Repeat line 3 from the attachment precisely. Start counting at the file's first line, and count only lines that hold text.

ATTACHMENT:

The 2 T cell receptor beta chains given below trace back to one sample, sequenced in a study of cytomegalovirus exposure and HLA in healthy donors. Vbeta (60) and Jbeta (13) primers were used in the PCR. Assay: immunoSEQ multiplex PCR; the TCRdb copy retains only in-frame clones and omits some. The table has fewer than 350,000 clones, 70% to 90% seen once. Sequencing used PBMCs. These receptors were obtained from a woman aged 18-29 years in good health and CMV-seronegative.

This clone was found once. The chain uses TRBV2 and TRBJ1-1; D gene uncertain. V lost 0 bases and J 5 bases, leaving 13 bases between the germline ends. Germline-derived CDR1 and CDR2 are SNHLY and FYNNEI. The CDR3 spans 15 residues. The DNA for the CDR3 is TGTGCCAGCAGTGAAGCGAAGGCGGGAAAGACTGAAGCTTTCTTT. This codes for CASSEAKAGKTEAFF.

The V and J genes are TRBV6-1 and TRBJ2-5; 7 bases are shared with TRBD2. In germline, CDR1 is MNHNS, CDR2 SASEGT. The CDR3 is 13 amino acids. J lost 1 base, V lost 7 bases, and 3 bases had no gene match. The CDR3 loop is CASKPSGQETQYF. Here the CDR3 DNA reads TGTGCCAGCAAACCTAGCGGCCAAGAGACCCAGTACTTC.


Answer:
The V and J genes are TRBV6-1 and TRBJ2-5; 7 bases are shared with TRBD2. In germline, CDR1 is MNHNS, CDR2 SASEGT. The CDR3 is 13 amino acids. J lost 1 base, V lost 7 bases, and 3 bases had no gene match. The CDR3 loop is CASKPSGQETQYF. Here the CDR3 DNA reads TGTGCCAGCAAACCTAGCGGCCAAGAGACCCAGTACTTC.